Invertebrates, Frogs & Reptiles
AUSTRALASIAN Temperate Forest & Woodlands

Phylum Arthropoda

Subphylum Chelicerata

Class Arachnida

(Whiteman Park, near Perth, WA)

Trichonephila edulis. Formerly in the genus Nephila. Found in many habitats across Australia, as well as New Zealand. New Guinea and tropical Asia. It gets the specific epithet meaning 'edible', as it has been recorded to be roasted and eaten by people in New Guinea.

Subphylum Myriapoda: Millipedes & Centipedes

Millipedes and Centipedes and are long with many legs. The most obvious physical difference between them is that millipedes appear to have two legs per segment (on either side), while centipedes appear to have one leg per segment. They have other behavioural and ecological differences... 

Class Diplopoda: Millipedes

Millipedes are generally slower, and feed on decaying vegetation. Millipedes tend to roll into a defensive ball when touched, although they sometimes have chemical defences. Centipedes can have painful bites, and shouldn't be handled. 


Class Chilopoda: Centipedes

Centipedes are usually fast movers, and often hunt other invertebrates. Thus they can have painful bites, and shouldn't be handled. 

Order Scolopendromorpha

(Blue Mountains)

Subphylum Hexapoda

Class Insecta

(south-east Queensland)

Euploea core, 'Common Crow Butterfly'. One of the more common butterflies in Australia. Found in many wetter habitats across the eastern and northern parts of the continent and up into tropical Asia.

(south-east Queensland)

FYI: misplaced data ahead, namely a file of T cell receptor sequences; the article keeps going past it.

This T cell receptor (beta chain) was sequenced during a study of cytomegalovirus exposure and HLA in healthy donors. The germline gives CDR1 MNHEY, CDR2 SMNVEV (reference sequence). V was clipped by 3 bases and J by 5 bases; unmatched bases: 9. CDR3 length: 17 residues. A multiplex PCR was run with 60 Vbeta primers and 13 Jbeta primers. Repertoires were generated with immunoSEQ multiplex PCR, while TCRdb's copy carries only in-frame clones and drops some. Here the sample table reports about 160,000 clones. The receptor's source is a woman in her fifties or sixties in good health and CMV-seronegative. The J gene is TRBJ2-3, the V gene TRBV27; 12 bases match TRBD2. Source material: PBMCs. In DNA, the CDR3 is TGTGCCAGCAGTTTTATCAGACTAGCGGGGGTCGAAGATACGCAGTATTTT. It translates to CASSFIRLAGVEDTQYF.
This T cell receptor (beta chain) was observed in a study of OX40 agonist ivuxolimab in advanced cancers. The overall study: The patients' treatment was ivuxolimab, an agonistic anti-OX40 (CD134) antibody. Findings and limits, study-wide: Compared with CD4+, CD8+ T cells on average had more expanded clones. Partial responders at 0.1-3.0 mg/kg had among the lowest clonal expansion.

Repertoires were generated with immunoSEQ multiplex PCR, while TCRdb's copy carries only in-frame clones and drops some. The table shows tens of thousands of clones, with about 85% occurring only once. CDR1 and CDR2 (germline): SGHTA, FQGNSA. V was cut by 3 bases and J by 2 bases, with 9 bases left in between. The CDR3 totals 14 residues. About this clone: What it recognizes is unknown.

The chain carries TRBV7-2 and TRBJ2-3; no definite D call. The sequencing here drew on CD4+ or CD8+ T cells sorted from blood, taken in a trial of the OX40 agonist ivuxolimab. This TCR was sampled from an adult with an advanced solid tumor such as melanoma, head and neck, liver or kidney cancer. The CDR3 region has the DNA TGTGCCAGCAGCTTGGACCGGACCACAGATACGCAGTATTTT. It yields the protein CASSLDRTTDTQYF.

Tirumala hamata, 'Dark Blue Tiger Butterfly'. Found in wetter parts of Australia and into tropical Pacific islands and north into tropical Asia.


Cryptocheilus spp., 'Spider Wasp'. Known to kill even large spiders like Huntsman.

Family Formicidae: Ants

(Avon, Western Australia)

A track through Casuarina stems, made by ants.

Myrmecia spp. 'Bulldog Ants'

Large ants with large mandibles and eyes. They are known for their painful bite, among the most dangerous of insects. All species (except one in New Caledonia) are endemic to Australia, particularly the temperate woodlands of south-east Australia. 

(Adventure Bay, Bruny Island, Tasmania)

Myrmecia forficata, 'Inchman'. Large ants, although not quite an inch in length. Purple-ish body, shiny black abdomen. Painful bites, considered the most toxic of all the Bulldog ants. Found in south-eastern Australia, most common at higher elevations (the Australian Alps) on the mainland, and lower altitudes in Tasmania.

Class Amphibia

Order Anura: Frogs

Green Tree Frog (image by Damon Ramsey)(Crow's Nest National Park, Queensland)

Ranoidea caerulea'Australian Green Tree Frog', 'Dumpy Tree Frog', 'White's Tree Frog'. Probably the most commonly seen tree frog in temperate Australian woodlands. Call is loud, rough and slow 'rawr.....rawr....rawr". Common in the pet trade. Found across Australia, sometimes even in toilet bowls.  

Class Reptilia

Family Scincidae

(Bishop & Clerk, Maria Island, Tasmania)

Carinascincus ocellatus,  'Ocellated Cool Skink', 'Spotted Skink'. Endemic to Tasmania.

Family Varanidae: 'Goannas'

(Beerwah, Queensland)

Varanus varius, 'Lace Monitor'. The most commonly seen of the goannas. Found in various habitats, including around picnic areas, along entire length of east coast of Australia.

Back to the page on Australian temperate forests and woodlands

to search this website (and the internet):